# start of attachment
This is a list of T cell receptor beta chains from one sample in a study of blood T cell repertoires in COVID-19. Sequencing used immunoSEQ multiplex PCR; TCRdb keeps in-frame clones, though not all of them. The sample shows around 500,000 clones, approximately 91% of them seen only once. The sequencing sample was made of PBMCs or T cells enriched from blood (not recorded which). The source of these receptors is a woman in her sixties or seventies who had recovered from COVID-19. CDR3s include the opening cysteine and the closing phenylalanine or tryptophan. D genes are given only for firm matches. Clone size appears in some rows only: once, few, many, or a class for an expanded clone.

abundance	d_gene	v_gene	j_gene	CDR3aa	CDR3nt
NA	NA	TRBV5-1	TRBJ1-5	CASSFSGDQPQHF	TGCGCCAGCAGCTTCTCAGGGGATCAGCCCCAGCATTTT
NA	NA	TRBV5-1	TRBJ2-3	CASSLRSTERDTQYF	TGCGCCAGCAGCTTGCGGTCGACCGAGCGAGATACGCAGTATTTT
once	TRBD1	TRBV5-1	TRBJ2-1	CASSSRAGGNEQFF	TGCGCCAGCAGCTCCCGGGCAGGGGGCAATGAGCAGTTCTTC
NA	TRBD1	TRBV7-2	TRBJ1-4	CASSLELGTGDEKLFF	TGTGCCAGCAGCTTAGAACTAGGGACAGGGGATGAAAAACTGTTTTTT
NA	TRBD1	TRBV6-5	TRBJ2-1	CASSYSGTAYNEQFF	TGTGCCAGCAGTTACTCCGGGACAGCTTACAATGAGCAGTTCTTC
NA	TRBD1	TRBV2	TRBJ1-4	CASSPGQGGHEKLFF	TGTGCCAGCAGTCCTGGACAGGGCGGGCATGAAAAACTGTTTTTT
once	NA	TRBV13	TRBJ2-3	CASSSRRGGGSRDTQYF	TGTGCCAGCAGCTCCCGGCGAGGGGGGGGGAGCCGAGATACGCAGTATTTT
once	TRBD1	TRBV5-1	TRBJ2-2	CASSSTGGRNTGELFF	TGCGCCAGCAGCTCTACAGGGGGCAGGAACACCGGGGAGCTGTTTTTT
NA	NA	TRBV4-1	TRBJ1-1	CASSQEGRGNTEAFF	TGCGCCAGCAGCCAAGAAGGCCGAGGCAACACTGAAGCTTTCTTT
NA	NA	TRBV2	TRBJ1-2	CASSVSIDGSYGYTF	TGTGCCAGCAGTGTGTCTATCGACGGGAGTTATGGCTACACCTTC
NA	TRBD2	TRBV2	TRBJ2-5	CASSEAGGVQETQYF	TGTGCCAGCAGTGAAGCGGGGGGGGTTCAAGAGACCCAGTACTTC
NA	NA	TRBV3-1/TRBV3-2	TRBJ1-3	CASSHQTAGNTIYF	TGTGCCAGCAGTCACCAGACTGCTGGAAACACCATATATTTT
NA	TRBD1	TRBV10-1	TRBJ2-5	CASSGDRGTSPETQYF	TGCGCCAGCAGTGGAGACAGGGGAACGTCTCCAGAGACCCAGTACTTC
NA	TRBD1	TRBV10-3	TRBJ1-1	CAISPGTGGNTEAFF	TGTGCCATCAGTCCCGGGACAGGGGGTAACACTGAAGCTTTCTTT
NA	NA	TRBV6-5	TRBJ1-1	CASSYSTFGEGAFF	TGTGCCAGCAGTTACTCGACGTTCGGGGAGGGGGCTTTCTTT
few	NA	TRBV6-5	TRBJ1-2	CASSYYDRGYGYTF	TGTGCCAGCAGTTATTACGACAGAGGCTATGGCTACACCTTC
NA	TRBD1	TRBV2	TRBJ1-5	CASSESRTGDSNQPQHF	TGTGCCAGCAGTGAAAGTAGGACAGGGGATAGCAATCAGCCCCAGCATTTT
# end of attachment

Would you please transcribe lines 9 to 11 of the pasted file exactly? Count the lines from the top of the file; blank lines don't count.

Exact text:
once	NA	TRBV13	TRBJ2-3	CASSSRRGGGSRDTQYF	TGTGCCAGCAGCTCCCGGCGAGGGGGGGGGAGCCGAGATACGCAGTATTTT
once	TRBD1	TRBV5-1	TRBJ2-2	CASSSTGGRNTGELFF	TGCGCCAGCAGCTCTACAGGGGGCAGGAACACCGGGGAGCTGTTTTTT
NA	NA	TRBV4-1	TRBJ1-1	CASSQEGRGNTEAFF	TGCGCCAGCAGCCAAGAAGGCCGAGGCAACACTGAAGCTTTCTTT